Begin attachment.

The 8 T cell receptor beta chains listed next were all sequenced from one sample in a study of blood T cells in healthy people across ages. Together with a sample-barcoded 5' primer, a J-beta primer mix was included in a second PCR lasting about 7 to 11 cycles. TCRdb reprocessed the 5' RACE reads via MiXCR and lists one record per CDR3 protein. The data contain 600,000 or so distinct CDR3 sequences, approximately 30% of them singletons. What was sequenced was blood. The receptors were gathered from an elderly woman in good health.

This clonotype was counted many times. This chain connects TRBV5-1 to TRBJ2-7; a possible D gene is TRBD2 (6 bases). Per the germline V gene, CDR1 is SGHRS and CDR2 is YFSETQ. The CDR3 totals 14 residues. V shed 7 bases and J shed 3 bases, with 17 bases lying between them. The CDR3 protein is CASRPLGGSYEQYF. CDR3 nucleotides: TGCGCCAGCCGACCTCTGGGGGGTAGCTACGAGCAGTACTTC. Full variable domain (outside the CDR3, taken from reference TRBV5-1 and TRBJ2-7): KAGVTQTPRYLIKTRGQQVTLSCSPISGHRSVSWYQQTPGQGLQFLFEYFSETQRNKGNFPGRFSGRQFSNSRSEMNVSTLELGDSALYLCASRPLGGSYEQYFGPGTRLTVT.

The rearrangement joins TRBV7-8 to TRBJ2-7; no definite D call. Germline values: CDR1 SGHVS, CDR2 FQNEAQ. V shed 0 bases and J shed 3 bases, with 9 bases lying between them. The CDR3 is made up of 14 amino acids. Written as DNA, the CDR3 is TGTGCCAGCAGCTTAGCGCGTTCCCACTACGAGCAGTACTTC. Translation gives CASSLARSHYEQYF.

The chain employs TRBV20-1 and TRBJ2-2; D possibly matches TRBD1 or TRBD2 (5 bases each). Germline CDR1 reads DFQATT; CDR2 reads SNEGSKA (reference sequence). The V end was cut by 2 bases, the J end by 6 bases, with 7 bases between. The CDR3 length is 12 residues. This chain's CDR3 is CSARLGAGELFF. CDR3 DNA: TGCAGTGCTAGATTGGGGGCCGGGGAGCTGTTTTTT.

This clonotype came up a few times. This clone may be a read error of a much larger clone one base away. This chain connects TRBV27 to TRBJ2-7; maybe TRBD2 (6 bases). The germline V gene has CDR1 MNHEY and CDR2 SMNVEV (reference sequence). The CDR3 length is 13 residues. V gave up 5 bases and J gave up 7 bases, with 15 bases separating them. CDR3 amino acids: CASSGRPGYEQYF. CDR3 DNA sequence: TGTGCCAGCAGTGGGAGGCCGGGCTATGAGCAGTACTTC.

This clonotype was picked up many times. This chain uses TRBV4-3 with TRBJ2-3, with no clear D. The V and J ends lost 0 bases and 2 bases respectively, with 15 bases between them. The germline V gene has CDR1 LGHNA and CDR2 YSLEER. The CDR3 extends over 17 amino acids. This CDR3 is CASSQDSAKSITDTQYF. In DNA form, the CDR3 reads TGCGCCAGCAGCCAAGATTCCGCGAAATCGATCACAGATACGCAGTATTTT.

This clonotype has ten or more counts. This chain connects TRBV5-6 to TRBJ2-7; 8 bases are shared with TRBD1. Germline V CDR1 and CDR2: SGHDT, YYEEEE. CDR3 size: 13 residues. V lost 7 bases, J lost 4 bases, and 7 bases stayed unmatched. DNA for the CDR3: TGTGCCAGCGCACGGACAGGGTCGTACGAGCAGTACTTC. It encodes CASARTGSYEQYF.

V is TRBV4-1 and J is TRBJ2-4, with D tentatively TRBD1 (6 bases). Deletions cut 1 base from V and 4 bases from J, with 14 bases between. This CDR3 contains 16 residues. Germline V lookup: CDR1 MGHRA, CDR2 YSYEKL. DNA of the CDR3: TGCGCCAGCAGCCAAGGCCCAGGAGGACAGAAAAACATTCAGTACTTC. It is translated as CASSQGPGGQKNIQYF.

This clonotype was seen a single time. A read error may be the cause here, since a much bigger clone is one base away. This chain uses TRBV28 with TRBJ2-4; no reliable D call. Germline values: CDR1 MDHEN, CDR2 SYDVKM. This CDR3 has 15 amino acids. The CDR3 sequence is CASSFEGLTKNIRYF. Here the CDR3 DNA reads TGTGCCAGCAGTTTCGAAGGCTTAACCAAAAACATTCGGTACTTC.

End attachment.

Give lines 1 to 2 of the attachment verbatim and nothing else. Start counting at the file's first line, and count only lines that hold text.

The 8 T cell receptor beta chains listed next were all sequenced from one sample in a study of blood T cells in healthy people across ages. Together with a sample-barcoded 5' primer, a J-beta primer mix was included in a second PCR lasting about 7 to 11 cycles. TCRdb reprocessed the 5' RACE reads via MiXCR and lists one record per CDR3 protein. The data contain 600,000 or so distinct CDR3 sequences, approximately 30% of them singletons. What was sequenced was blood. The receptors were gathered from an elderly woman in good health.

This clonotype was counted many times. This chain connects TRBV5-1 to TRBJ2-7; a possible D gene is TRBD2 (6 bases). Per the germline V gene, CDR1 is SGHRS and CDR2 is YFSETQ. The CDR3 totals 14 residues. V shed 7 bases and J shed 3 bases, with 17 bases lying between them. The CDR3 protein is CASRPLGGSYEQYF. CDR3 nucleotides: TGCGCCAGCCGACCTCTGGGGGGTAGCTACGAGCAGTACTTC. Full variable domain (outside the CDR3, taken from reference TRBV5-1 and TRBJ2-7): KAGVTQTPRYLIKTRGQQVTLSCSPISGHRSVSWYQQTPGQGLQFLFEYFSETQRNKGNFPGRFSGRQFSNSRSEMNVSTLELGDSALYLCASRPLGGSYEQYFGPGTRLTVT.